Archive for the ‘Reaction’ Category

jamaal charles pose2

Jamaal Charles is a running back. That’s his job title, and that’s what we call him. It feels neat and packaged and organized to put players into a certain drawer, even if there’s some cramming and wedging involved.

But what’s becoming apparent is that with the truly exceptional talents, they do more than just bust the framework we’ve devised for their position. They throw it at us. Hard, and then run away.

Far, far away.

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calvin johnson snow2

It seems like every week once the chaos settles and we begin looking back on the Sunday that was, we focus on this one thing that was particularly crazy and unorthodox, or this other thing that was historic or record breaking. We marvel at the exceptional performances, most of which we haven’t seen before, and some we may never see again.

We had plenty of that in Week 14. But the 14th NFL Sunday of 2013 may be remembered most for what we didn’t see. Or more accurately, what we couldn’t see.

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josh gordon2

Josh Gordon has had every opportunity to fail this year, and every reason to be sluggish, or sputter, or to just generally do little.

He missed the first two games due to a drug suspension. Had he started slow or just done nothing at all, we would have pointed to that absence, and assumed it stunted the growth of a sophomore wide receiver, at least briefly. But then he posted 146 yards in his season debut, and had at least 120 yards in two of his first four games. All was well.

Then he could have and perhaps should have fizzled when Brandon Weeden resumed throwing him footballs, because doing that in an accurate and consistent manner isn’t an area where Weeden excels. He is, sadly, a downgrade from Jason Campbell, and certainly a tumble from Brian Hoyer.

But there he was yesterday, out-running everyone and creating his very own place in the NFL record books.

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matt flynn packers2

When I was probably about 10 years old playing youth baseball, every game would have a mercy rule, which dictated that once a team was up by a certain margin the game was over regardless of the inning. This is not unique or different, and it’s surely still done throughout the summer on baseball diamonds dotted with pint-sized sluggers. The purpose is two-fold: to prevent undue embarrassment for the losing team, and more quietly, to shorten an already lengthy evening and allow parents the opportunity to get the hell home.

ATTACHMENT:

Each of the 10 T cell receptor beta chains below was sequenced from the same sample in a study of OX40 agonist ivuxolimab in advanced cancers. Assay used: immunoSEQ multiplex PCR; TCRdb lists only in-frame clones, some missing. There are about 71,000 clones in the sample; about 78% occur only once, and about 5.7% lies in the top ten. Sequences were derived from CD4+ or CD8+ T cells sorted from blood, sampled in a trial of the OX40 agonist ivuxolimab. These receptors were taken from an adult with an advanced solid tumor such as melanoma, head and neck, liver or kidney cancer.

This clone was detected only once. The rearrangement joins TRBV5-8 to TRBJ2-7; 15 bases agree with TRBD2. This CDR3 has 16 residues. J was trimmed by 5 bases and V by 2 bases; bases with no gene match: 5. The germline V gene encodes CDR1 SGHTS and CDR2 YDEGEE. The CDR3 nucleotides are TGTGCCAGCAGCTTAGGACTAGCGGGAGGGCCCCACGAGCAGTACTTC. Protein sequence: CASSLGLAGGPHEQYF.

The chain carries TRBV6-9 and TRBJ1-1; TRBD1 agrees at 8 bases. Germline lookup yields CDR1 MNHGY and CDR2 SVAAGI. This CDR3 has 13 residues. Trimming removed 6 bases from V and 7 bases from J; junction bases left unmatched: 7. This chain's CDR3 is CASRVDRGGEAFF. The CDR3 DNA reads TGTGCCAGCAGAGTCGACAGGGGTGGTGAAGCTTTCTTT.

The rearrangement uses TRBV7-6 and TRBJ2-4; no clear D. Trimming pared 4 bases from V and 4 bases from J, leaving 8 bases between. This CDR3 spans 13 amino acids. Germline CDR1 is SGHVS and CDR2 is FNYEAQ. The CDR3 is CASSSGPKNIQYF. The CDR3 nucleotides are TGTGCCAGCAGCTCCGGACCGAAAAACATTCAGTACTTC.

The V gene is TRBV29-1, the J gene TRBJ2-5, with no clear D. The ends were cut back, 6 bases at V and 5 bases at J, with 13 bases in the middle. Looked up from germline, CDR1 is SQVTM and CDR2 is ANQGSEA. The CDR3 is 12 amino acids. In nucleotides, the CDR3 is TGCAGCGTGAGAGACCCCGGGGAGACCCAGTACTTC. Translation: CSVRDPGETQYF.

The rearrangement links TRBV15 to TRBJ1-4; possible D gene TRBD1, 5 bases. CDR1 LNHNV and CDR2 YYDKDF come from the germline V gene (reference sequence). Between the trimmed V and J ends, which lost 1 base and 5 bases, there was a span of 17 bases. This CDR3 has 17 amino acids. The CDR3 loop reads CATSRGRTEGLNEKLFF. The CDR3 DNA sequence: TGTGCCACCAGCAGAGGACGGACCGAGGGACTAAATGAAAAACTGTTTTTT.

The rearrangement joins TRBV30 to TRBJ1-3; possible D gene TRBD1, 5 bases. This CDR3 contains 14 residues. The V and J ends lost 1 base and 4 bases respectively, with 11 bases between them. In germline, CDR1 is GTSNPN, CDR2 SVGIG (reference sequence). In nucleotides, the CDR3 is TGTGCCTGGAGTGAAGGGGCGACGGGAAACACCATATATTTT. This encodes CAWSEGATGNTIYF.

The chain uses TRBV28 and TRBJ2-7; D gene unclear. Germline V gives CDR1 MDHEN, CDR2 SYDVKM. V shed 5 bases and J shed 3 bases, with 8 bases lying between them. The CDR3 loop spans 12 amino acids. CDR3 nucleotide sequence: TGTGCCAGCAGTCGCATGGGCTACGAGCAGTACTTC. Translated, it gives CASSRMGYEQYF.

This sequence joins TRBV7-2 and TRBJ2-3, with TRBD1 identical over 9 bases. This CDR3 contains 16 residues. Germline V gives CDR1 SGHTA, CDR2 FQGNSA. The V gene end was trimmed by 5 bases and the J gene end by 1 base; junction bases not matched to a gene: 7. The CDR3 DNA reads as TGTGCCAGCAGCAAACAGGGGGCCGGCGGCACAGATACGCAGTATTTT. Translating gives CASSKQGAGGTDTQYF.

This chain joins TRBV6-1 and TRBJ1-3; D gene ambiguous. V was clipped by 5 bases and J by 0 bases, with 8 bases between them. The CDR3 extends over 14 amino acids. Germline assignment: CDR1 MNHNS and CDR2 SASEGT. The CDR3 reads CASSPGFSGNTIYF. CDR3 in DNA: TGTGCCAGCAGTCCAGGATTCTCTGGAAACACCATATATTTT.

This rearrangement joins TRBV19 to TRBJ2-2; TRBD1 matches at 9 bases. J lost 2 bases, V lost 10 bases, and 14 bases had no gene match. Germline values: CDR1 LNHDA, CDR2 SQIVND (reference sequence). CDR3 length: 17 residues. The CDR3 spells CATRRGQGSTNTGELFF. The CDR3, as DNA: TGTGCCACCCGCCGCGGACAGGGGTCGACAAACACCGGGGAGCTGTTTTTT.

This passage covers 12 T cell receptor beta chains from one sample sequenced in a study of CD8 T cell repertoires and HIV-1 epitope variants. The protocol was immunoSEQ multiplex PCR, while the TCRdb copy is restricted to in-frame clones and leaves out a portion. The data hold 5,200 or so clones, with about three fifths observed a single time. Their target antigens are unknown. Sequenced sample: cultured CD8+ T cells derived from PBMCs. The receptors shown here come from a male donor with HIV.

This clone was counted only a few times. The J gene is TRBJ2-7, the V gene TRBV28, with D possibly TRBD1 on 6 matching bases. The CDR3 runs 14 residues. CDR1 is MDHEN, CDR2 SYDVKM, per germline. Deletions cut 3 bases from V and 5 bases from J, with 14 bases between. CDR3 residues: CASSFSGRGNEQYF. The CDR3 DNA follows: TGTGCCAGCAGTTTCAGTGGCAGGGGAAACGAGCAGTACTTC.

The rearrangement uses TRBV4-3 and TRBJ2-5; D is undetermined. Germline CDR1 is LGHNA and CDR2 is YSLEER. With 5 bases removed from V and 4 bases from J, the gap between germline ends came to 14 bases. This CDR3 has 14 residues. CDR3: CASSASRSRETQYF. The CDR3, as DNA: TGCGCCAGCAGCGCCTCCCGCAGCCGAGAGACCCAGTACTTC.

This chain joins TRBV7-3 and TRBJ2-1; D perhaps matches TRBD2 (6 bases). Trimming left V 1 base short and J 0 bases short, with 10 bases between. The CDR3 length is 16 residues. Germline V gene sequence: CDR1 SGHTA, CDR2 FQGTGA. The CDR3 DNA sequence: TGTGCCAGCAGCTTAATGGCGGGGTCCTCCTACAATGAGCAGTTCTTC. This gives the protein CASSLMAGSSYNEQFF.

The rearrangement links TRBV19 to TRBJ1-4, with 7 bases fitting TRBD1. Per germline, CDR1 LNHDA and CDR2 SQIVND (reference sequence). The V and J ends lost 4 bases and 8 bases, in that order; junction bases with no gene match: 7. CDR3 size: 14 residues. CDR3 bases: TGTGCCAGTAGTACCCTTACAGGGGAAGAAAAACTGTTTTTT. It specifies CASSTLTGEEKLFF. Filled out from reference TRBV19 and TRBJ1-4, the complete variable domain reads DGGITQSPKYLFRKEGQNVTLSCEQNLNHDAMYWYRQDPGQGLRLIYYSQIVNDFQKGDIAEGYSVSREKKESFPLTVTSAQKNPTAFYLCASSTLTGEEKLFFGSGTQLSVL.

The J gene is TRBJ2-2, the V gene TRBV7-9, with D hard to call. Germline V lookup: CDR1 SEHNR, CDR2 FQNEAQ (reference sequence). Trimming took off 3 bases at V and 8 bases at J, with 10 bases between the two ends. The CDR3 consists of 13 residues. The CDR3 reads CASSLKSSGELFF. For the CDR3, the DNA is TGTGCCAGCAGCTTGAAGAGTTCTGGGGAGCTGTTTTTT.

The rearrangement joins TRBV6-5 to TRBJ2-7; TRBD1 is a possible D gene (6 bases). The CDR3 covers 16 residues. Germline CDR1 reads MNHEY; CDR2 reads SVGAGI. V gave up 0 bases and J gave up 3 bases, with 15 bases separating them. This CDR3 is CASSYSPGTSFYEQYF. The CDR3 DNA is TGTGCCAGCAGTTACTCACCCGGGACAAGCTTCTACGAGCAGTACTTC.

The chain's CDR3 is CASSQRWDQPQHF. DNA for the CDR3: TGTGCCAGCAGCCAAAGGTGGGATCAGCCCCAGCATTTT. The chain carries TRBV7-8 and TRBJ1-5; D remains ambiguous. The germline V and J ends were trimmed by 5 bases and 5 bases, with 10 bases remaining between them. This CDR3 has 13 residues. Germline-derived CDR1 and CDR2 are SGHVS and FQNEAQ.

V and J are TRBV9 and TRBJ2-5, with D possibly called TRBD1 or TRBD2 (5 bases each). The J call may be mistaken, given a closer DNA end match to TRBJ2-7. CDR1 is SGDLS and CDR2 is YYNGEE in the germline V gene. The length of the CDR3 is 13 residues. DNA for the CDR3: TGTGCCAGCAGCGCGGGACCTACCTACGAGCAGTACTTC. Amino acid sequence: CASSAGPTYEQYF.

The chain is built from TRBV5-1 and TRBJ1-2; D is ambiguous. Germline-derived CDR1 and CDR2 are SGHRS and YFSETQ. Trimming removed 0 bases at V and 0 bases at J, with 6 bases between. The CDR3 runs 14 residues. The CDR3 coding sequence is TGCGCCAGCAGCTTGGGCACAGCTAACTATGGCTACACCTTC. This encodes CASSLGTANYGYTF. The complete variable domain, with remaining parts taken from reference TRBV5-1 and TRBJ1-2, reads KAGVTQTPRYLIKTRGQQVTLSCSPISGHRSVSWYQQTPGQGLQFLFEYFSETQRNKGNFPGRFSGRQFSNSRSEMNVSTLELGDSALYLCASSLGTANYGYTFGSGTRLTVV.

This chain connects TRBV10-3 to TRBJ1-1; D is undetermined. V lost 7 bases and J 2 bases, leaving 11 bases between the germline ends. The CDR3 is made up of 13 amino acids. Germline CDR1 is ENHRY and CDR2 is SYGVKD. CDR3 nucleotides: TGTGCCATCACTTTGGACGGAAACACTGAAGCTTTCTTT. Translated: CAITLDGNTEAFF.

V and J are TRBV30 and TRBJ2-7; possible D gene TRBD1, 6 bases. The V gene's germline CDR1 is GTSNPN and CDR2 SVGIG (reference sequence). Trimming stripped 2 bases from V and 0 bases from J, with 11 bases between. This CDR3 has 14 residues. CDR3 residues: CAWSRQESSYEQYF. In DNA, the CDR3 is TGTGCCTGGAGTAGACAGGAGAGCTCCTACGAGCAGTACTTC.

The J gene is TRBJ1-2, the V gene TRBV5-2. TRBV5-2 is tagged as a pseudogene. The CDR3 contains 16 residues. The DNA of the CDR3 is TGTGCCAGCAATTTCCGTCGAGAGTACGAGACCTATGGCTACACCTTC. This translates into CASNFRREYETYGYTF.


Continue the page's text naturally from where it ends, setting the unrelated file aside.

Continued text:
The expression “getting mercied” quickly evolved, and I distinctly remember it being used later on the schoolyard as the sort of cutting, searing word that boys use to poke at their peers in the way that only a young boy can, because they’re the worst.

The mercying then became more of a quest than actually winning. Being mercied was to be pummeled into submission, which was a victory that went far beyond the scoreboard. It meant your team was insufficient, and not able to even compete. It meant you didn’t belong.

Under the shining light of Thanksgiving Day, the Packers were mercied.

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tom brady pump2

At about four-ish in the afternoon Sunday, these three things happened within five minutes of each other, and all in the final minutes of their respective games: Cam Newton winning a game on a touchdown pass to Greg Olsen, Philip Rivers doing the same on a 26-yarder to someone named Seyi Ajirotutu, and Matt Flynn — Matt Flynn — leading a drive that forced overtime. That last one ended in a tie, and sisters were kissed everywhere.

The Newton deal there was smooth and cool, and it may even be becoming expected now after two straight weeks with such a game-winning drive late in the dying minutes from the Panthers quarterback. Then a few hours later Tony Romo did the same, disappointing lovers of false narratives everywhere. This isn’t what you want to hear, but we’re also quite familiar with Romo leading game-winning drives, as following a critical division win over the Giants he’s now done that twice over Dallas’ last three games.

But Ryan Fitzpatrick doing his own game-winning drive leading? Yes, that happened too, capping off a day filled with knuckles that were several shades of white, one that included a tie, and eight games that had a margin of victory of a touchdown or less.

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calvin johnson celly2

I’ve conveniently categorized my thoughts through the use of several headings for 11 Sundays now, and they’re available to you for a nominal (see: non-existent) 100 Yards and Running subscription fee. But this is very much a space for weekly marvels

Without fail, I always end up back at a central theme each week, whether I really intended to or not. While we ascend the mountain of numbers and highlights compiled over the course of each NFL Sunday that make the fantasy machine whirl, what rises are the oddities, and performances that were unique, or different, or puzzling, or, well, odd.

The Detroit Lions were all of those things on this particular Sunday. So sure, let’s start there.

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lamar miller again2

Pictured: failure. So much failure.

Two.

Two is a fine number, and in many instances, a favorable number. Out on the town with some college buddies? Two brews are better than one. Roughly 11 brews are also better than one.

But two is not ideal when it’s a measurement of rushing yards over an entire evening. That’s when two is only two more than zero.

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